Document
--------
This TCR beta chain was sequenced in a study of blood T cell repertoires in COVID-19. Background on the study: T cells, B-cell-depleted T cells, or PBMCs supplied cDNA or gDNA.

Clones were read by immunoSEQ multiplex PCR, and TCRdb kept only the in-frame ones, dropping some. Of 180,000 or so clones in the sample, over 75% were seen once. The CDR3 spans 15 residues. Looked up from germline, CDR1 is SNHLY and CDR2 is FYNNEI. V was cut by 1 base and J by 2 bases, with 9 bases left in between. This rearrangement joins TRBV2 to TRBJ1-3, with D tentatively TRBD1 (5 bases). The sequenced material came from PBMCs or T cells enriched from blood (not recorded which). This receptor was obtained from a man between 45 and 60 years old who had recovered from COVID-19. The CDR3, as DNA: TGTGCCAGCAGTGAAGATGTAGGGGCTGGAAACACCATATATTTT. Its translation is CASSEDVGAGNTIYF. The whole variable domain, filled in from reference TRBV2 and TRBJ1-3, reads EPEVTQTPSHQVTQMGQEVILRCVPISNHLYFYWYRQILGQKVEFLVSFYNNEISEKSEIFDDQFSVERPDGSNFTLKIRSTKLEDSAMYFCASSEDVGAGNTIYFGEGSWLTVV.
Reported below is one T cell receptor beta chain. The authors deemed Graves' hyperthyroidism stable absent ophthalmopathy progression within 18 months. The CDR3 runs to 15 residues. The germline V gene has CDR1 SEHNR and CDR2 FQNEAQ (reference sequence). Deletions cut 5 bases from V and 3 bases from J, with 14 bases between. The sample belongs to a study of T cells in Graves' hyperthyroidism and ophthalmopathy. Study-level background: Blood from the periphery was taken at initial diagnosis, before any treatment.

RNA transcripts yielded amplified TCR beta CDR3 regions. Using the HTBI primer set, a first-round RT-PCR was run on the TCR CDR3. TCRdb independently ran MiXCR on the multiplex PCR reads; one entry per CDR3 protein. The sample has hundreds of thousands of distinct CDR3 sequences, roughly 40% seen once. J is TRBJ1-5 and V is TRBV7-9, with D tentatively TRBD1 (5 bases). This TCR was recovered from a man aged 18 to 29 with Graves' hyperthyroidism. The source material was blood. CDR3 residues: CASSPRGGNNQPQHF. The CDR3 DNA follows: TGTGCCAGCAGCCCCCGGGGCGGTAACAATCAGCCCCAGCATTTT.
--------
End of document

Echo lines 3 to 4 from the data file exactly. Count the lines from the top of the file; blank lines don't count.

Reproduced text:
Reported below is one T cell receptor beta chain. The authors deemed Graves' hyperthyroidism stable absent ophthalmopathy progression within 18 months. The CDR3 runs to 15 residues. The germline V gene has CDR1 SEHNR and CDR2 FQNEAQ (reference sequence). Deletions cut 5 bases from V and 3 bases from J, with 14 bases between. The sample belongs to a study of T cells in Graves' hyperthyroidism and ophthalmopathy. Study-level background: Blood from the periphery was taken at initial diagnosis, before any treatment.

RNA transcripts yielded amplified TCR beta CDR3 regions. Using the HTBI primer set, a first-round RT-PCR was run on the TCR CDR3. TCRdb independently ran MiXCR on the multiplex PCR reads; one entry per CDR3 protein. The sample has hundreds of thousands of distinct CDR3 sequences, roughly 40% seen once. J is TRBJ1-5 and V is TRBV7-9, with D tentatively TRBD1 (5 bases). This TCR was recovered from a man aged 18 to 29 with Graves' hyperthyroidism. The source material was blood. CDR3 residues: CASSPRGGNNQPQHF. The CDR3 DNA follows: TGTGCCAGCAGCCCCCGGGGCGGTAACAATCAGCCCCAGCATTTT.